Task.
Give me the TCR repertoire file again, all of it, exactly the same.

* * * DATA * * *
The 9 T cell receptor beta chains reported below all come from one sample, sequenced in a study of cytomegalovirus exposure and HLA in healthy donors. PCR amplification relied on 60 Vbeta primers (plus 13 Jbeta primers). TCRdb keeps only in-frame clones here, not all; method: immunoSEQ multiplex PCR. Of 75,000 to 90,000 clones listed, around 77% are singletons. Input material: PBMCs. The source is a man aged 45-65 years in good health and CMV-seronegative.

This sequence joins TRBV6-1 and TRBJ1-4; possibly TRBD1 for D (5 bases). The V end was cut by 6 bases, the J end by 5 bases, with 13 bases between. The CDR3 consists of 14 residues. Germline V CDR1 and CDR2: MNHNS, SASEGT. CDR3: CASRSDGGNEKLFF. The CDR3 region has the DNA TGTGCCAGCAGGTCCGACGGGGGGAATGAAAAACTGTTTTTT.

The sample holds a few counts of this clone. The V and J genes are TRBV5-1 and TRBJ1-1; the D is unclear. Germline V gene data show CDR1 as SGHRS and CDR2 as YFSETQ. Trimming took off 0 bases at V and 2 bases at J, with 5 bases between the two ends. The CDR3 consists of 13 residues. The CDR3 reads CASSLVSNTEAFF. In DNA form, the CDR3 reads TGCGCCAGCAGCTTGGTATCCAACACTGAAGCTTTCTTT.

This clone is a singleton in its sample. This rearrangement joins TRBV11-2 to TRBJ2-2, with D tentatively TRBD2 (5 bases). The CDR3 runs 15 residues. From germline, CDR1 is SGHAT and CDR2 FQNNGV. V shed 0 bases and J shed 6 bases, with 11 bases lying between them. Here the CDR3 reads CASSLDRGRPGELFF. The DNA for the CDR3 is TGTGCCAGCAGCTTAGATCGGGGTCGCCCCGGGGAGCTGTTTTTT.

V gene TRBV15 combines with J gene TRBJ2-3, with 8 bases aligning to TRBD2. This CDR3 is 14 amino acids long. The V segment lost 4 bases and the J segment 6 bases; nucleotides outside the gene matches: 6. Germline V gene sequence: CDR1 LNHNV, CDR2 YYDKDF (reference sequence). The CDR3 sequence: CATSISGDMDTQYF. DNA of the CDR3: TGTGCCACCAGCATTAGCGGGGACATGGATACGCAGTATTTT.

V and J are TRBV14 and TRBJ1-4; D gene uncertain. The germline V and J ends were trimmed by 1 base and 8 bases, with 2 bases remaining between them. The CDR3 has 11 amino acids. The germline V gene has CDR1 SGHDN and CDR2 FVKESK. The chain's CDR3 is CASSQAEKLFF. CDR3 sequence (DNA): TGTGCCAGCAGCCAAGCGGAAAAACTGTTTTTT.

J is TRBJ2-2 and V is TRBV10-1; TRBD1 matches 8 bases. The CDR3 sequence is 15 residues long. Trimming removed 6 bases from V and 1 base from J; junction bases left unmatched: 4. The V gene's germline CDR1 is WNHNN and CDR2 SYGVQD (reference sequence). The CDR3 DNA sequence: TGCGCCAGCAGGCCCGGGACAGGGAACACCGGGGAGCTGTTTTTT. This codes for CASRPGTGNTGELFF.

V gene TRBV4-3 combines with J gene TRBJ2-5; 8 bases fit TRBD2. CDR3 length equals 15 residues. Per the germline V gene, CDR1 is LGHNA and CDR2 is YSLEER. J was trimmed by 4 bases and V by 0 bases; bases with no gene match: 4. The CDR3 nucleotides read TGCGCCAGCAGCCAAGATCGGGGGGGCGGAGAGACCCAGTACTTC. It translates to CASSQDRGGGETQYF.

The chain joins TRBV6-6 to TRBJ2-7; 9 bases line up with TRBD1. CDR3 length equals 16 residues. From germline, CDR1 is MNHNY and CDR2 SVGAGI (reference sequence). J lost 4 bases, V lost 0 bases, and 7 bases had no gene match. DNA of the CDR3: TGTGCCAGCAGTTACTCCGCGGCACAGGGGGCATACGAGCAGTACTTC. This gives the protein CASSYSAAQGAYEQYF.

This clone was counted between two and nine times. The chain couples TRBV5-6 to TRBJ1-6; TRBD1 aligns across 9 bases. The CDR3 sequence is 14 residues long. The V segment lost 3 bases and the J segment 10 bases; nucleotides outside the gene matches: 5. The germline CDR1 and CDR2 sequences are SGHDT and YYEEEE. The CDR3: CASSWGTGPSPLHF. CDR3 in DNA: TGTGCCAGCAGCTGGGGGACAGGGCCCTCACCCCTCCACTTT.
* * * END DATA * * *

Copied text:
The 9 T cell receptor beta chains reported below all come from one sample, sequenced in a study of cytomegalovirus exposure and HLA in healthy donors. PCR amplification relied on 60 Vbeta primers (plus 13 Jbeta primers). TCRdb keeps only in-frame clones here, not all; method: immunoSEQ multiplex PCR. Of 75,000 to 90,000 clones listed, around 77% are singletons. Input material: PBMCs. The source is a man aged 45-65 years in good health and CMV-seronegative.

This sequence joins TRBV6-1 and TRBJ1-4; possibly TRBD1 for D (5 bases). The V end was cut by 6 bases, the J end by 5 bases, with 13 bases between. The CDR3 consists of 14 residues. Germline V CDR1 and CDR2: MNHNS, SASEGT. CDR3: CASRSDGGNEKLFF. The CDR3 region has the DNA TGTGCCAGCAGGTCCGACGGGGGGAATGAAAAACTGTTTTTT.

The sample holds a few counts of this clone. The V and J genes are TRBV5-1 and TRBJ1-1; the D is unclear. Germline V gene data show CDR1 as SGHRS and CDR2 as YFSETQ. Trimming took off 0 bases at V and 2 bases at J, with 5 bases between the two ends. The CDR3 consists of 13 residues. The CDR3 reads CASSLVSNTEAFF. In DNA form, the CDR3 reads TGCGCCAGCAGCTTGGTATCCAACACTGAAGCTTTCTTT.

This clone is a singleton in its sample. This rearrangement joins TRBV11-2 to TRBJ2-2, with D tentatively TRBD2 (5 bases). The CDR3 runs 15 residues. From germline, CDR1 is SGHAT and CDR2 FQNNGV. V shed 0 bases and J shed 6 bases, with 11 bases lying between them. Here the CDR3 reads CASSLDRGRPGELFF. The DNA for the CDR3 is TGTGCCAGCAGCTTAGATCGGGGTCGCCCCGGGGAGCTGTTTTTT.

V gene TRBV15 combines with J gene TRBJ2-3, with 8 bases aligning to TRBD2. This CDR3 is 14 amino acids long. The V segment lost 4 bases and the J segment 6 bases; nucleotides outside the gene matches: 6. Germline V gene sequence: CDR1 LNHNV, CDR2 YYDKDF (reference sequence). The CDR3 sequence: CATSISGDMDTQYF. DNA of the CDR3: TGTGCCACCAGCATTAGCGGGGACATGGATACGCAGTATTTT.

V and J are TRBV14 and TRBJ1-4; D gene uncertain. The germline V and J ends were trimmed by 1 base and 8 bases, with 2 bases remaining between them. The CDR3 has 11 amino acids. The germline V gene has CDR1 SGHDN and CDR2 FVKESK. The chain's CDR3 is CASSQAEKLFF. CDR3 sequence (DNA): TGTGCCAGCAGCCAAGCGGAAAAACTGTTTTTT.

J is TRBJ2-2 and V is TRBV10-1; TRBD1 matches 8 bases. The CDR3 sequence is 15 residues long. Trimming removed 6 bases from V and 1 base from J; junction bases left unmatched: 4. The V gene's germline CDR1 is WNHNN and CDR2 SYGVQD (reference sequence). The CDR3 DNA sequence: TGCGCCAGCAGGCCCGGGACAGGGAACACCGGGGAGCTGTTTTTT. This codes for CASRPGTGNTGELFF.

V gene TRBV4-3 combines with J gene TRBJ2-5; 8 bases fit TRBD2. CDR3 length equals 15 residues. Per the germline V gene, CDR1 is LGHNA and CDR2 is YSLEER. J was trimmed by 4 bases and V by 0 bases; bases with no gene match: 4. The CDR3 nucleotides read TGCGCCAGCAGCCAAGATCGGGGGGGCGGAGAGACCCAGTACTTC. It translates to CASSQDRGGGETQYF.

The chain joins TRBV6-6 to TRBJ2-7; 9 bases line up with TRBD1. CDR3 length equals 16 residues. From germline, CDR1 is MNHNY and CDR2 SVGAGI (reference sequence). J lost 4 bases, V lost 0 bases, and 7 bases had no gene match. DNA of the CDR3: TGTGCCAGCAGTTACTCCGCGGCACAGGGGGCATACGAGCAGTACTTC. This gives the protein CASSYSAAQGAYEQYF.

This clone was counted between two and nine times. The chain couples TRBV5-6 to TRBJ1-6; TRBD1 aligns across 9 bases. The CDR3 sequence is 14 residues long. The V segment lost 3 bases and the J segment 10 bases; nucleotides outside the gene matches: 5. The germline CDR1 and CDR2 sequences are SGHDT and YYEEEE. The CDR3: CASSWGTGPSPLHF. CDR3 in DNA: TGTGCCAGCAGCTGGGGGACAGGGCCCTCACCCCTCCACTTT.